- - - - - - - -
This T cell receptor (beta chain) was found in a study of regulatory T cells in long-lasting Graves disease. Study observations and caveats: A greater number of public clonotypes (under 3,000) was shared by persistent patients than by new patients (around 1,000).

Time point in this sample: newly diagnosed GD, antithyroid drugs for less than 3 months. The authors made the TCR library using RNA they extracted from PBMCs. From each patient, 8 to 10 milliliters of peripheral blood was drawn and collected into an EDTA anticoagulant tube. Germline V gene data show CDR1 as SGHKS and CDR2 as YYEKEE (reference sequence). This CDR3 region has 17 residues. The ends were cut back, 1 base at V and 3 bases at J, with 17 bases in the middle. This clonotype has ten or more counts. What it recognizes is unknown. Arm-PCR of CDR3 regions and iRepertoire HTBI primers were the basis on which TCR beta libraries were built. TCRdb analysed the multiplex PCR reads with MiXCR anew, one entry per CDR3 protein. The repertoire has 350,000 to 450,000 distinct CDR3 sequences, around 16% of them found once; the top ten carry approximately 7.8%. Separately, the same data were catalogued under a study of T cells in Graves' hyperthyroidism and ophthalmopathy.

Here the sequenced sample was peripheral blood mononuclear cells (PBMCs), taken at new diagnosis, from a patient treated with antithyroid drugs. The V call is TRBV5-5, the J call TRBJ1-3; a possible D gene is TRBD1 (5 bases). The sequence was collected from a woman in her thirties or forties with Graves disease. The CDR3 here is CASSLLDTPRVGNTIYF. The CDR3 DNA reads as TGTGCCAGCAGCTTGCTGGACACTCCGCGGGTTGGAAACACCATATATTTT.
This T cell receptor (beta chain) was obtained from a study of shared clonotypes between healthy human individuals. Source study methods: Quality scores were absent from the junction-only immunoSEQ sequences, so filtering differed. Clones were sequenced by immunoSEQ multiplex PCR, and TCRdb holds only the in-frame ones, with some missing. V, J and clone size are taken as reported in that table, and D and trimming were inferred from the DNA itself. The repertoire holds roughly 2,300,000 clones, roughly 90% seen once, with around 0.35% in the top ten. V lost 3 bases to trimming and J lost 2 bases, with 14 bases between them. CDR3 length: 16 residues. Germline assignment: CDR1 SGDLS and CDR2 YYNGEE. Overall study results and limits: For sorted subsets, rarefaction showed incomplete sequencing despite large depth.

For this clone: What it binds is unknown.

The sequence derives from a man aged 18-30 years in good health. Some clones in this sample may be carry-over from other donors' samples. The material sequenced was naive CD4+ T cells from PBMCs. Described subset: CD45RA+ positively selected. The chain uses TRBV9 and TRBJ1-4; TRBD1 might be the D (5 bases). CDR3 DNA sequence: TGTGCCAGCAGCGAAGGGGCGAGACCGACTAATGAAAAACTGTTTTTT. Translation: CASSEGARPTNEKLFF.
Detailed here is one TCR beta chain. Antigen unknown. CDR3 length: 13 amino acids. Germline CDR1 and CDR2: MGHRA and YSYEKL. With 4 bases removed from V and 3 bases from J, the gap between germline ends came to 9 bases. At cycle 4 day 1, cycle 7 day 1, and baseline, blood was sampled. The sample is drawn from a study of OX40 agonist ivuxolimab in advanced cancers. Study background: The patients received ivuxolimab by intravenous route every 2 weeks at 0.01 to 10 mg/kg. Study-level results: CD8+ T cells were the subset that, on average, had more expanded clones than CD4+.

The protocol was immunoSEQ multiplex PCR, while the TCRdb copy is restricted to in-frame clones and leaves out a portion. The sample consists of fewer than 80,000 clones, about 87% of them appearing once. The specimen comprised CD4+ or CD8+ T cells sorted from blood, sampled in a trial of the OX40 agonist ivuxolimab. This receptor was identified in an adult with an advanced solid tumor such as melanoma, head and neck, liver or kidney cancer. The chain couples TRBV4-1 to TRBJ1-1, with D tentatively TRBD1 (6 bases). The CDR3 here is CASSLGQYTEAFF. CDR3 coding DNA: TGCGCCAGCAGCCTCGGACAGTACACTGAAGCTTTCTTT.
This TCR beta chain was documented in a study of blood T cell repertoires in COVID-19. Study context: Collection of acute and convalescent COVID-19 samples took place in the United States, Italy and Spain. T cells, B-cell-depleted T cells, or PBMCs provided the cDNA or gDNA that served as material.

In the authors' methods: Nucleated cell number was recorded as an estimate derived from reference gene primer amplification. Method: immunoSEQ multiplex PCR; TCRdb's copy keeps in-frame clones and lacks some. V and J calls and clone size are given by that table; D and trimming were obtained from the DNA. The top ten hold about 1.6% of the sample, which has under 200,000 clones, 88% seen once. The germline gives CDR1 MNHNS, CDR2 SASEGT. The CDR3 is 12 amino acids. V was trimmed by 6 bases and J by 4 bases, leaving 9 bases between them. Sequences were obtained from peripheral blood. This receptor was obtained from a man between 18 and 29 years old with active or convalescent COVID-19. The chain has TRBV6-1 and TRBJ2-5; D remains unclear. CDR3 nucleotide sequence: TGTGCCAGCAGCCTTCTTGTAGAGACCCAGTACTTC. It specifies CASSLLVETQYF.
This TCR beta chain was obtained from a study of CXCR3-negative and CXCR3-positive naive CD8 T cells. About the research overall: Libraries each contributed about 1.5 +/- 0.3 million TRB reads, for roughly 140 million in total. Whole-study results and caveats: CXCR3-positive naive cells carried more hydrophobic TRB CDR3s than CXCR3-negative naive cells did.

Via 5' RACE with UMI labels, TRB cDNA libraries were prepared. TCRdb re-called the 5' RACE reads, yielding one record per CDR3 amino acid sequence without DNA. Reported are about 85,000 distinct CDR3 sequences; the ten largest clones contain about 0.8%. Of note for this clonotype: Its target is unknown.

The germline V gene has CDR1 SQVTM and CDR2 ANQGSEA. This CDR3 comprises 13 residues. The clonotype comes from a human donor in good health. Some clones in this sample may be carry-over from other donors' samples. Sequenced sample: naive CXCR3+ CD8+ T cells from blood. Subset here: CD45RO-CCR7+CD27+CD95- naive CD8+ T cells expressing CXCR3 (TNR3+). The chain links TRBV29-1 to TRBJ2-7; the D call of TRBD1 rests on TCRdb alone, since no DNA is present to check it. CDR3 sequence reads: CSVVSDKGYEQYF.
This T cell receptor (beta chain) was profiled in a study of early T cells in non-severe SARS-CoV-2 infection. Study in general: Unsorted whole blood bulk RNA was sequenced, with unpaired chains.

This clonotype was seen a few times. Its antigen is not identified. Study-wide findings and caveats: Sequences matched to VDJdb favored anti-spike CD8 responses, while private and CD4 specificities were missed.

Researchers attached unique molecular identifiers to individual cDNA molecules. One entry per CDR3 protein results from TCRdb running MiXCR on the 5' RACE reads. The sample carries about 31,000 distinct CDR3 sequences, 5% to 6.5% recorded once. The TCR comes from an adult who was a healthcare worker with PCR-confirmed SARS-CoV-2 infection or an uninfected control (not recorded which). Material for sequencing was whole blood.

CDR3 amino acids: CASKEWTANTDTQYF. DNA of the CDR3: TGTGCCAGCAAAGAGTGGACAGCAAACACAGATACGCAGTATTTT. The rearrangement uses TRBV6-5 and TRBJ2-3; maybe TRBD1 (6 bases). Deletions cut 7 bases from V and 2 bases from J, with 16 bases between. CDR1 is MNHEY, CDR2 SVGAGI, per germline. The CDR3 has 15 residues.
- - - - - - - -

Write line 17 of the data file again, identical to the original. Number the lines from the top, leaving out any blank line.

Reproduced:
CDR3 amino acids: CASKEWTANTDTQYF. DNA of the CDR3: TGTGCCAGCAAAGAGTGGACAGCAAACACAGATACGCAGTATTTT. The rearrangement uses TRBV6-5 and TRBJ2-3; maybe TRBD1 (6 bases). Deletions cut 7 bases from V and 2 bases from J, with 16 bases between. CDR1 is MNHEY, CDR2 SVGAGI, per germline. The CDR3 has 15 residues.